Pani poses for a picture in her classroom

Life as an ‘Exotic Plant’

Ever since the day she was forced to leave her childhood home, Pani has never really felt “at home.” Upon moving to Oregon as a young teen, she was thrust into a culture that left her confused and feeling out of place. And unfortunately, she didn’t receive the support she needed.

“Back then, the idea of a ‘school counselor’ was someone you went to if you needed your schedule changed or if you were in trouble,” she recalls. “I personally didn’t receive much support in school, so I love the fact I am now really talking with children and digging into issues with them. I think, especially for younger kids, they’re used to adults just telling them what to do.

“What I love about working with elementary youth is the fact I get to listen to them and empower them to advocate for themselves and come up with solutions rather than just getting those solutions from adults.”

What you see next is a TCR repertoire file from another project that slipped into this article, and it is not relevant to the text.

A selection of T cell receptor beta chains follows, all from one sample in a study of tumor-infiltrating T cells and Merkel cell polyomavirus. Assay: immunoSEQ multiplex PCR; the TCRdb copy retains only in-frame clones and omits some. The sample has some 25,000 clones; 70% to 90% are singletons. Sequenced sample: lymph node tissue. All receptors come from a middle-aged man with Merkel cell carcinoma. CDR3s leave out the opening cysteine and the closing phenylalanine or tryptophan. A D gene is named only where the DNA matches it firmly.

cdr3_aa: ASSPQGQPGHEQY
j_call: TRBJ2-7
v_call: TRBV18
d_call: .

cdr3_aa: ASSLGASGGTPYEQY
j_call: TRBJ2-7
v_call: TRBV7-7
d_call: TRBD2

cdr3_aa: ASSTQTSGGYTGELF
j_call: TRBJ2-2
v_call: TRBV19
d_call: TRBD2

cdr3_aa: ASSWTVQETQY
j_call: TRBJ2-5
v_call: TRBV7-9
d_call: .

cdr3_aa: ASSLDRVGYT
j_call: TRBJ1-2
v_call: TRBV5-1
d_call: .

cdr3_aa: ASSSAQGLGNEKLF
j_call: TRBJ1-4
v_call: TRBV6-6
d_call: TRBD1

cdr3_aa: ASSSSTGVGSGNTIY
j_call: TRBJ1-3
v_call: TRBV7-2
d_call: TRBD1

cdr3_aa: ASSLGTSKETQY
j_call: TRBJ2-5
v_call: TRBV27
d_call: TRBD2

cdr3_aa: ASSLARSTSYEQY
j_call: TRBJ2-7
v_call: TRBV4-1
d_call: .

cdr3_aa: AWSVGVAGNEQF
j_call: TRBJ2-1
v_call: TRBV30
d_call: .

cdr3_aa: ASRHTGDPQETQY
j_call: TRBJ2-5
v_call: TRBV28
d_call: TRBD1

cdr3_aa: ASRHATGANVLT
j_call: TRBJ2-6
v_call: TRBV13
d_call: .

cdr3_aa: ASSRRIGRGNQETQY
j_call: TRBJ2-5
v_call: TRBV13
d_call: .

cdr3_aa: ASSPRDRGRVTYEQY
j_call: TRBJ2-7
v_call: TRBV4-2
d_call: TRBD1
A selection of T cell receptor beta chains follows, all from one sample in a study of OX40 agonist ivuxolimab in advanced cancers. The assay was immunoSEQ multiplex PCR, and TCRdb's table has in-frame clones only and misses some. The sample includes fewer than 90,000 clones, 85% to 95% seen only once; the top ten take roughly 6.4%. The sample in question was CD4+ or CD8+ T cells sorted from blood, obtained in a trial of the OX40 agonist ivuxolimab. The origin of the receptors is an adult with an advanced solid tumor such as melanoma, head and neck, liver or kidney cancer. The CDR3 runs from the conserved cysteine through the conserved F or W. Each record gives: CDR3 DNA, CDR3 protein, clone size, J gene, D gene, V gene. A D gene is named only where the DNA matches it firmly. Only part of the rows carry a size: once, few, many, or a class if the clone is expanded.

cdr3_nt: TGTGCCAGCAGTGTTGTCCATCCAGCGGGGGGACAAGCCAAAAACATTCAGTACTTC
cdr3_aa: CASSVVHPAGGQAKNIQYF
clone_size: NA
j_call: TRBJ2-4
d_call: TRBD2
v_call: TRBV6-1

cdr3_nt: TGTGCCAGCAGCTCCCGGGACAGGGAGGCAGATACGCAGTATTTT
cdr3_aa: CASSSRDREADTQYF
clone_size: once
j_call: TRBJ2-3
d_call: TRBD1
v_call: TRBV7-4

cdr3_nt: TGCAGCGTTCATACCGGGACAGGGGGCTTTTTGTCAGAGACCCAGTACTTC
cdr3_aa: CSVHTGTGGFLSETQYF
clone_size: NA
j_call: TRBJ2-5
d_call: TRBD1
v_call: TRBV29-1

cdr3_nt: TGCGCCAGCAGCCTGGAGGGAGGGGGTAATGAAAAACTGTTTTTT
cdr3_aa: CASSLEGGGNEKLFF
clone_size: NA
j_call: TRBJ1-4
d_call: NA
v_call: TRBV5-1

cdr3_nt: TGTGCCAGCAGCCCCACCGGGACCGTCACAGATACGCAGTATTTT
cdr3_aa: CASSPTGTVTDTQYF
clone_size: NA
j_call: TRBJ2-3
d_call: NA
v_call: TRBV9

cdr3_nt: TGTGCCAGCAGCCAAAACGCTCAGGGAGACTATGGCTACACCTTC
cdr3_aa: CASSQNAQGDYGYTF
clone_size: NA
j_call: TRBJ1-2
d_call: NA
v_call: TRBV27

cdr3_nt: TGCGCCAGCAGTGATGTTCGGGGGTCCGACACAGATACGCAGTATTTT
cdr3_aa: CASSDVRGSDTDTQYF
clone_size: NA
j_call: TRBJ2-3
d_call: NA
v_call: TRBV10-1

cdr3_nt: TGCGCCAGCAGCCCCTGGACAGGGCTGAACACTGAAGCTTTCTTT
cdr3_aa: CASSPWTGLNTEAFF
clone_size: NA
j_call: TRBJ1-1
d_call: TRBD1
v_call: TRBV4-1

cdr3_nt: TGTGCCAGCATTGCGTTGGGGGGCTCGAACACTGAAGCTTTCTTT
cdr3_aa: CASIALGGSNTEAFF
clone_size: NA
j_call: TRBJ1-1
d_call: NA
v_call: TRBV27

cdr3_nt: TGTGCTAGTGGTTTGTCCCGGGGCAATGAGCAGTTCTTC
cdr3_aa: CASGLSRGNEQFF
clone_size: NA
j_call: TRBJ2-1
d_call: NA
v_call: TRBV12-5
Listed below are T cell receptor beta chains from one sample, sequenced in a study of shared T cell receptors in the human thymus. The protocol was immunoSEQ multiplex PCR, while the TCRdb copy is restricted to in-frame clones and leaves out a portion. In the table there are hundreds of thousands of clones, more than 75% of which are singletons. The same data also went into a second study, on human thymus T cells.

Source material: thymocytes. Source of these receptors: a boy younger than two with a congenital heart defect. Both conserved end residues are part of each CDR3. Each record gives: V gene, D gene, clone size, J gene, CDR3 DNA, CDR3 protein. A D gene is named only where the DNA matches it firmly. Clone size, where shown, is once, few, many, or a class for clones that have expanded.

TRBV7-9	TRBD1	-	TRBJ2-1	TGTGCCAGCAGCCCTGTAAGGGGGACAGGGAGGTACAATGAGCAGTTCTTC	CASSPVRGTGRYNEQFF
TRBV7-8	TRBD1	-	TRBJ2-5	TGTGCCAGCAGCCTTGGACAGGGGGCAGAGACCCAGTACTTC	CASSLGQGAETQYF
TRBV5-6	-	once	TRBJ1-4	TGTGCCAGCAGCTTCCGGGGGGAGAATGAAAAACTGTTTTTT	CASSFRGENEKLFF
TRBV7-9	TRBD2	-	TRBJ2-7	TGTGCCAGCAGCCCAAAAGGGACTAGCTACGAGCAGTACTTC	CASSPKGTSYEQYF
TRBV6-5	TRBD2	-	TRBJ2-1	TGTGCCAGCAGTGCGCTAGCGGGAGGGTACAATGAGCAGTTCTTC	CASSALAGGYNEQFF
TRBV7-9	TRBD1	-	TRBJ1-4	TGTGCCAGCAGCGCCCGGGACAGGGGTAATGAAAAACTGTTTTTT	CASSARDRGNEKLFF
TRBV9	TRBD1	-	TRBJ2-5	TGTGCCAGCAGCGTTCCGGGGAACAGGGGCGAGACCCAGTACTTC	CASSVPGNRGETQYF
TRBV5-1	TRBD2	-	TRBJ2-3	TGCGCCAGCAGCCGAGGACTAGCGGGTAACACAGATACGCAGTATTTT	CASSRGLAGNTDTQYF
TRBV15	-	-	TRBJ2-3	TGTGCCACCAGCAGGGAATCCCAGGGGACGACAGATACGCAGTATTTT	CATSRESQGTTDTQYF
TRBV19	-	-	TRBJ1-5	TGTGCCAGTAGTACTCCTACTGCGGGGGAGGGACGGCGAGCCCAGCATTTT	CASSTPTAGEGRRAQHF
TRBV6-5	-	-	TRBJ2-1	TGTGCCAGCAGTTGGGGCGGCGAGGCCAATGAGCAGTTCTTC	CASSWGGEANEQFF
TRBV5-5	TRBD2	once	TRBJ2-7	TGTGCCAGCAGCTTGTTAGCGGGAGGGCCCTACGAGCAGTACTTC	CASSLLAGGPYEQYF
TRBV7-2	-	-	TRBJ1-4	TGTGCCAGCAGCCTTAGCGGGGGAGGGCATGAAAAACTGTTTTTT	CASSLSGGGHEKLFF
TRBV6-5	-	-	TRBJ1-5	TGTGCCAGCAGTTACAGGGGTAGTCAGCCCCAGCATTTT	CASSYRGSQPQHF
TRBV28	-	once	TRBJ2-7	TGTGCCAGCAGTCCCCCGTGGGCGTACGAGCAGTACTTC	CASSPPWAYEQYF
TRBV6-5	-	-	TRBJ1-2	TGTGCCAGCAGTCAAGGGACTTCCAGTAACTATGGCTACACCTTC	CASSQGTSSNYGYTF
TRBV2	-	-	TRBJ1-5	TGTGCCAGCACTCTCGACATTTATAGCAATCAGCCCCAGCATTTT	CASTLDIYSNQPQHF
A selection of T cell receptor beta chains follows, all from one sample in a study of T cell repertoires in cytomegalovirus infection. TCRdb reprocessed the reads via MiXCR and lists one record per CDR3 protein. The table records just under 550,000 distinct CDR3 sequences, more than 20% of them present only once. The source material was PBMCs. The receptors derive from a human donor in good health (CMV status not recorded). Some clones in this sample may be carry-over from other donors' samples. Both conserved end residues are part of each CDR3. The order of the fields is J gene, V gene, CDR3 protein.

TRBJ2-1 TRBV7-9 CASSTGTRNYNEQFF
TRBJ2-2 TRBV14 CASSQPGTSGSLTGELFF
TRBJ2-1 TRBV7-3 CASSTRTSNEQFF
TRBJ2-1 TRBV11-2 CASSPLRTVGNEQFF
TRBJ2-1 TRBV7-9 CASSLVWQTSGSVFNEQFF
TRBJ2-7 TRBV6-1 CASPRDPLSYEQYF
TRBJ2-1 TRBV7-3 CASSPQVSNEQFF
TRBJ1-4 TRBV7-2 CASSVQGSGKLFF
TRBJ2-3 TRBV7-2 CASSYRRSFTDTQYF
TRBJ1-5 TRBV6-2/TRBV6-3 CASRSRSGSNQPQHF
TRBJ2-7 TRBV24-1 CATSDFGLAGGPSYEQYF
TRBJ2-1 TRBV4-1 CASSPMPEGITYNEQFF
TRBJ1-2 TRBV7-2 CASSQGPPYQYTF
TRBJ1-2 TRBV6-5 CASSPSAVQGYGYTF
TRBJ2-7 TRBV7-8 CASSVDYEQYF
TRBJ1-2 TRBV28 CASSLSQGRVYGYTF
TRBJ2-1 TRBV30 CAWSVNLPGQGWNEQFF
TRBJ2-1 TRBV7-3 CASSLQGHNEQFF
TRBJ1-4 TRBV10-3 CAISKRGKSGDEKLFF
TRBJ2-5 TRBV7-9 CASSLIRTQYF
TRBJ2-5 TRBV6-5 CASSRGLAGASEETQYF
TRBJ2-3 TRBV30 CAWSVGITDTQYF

And, as a first-generation immigrant, she can relate to kids who feel disenfranchised or like they don’t fit in.

“I feel like an exotic plant myself,” she laughs. “My roots are planted here, and yes, I’m thriving. But I feel different and don’t feel 100 percent like I fit in. Even when I go back home I don’t fit in 100 percent either, so I have an appreciation for others going through things like what the people of Ukraine are going through right now.

“I don't think it’s possible for anyone to go through an experience like war without having mental scars, knowing someone that died or having family members who were very impacted. Early on I learned that things can change overnight. Your home could be taken away. But what I also learned is that physical things are not important. What’s most important is time with loved ones and just making memories.”

An Advocate for Children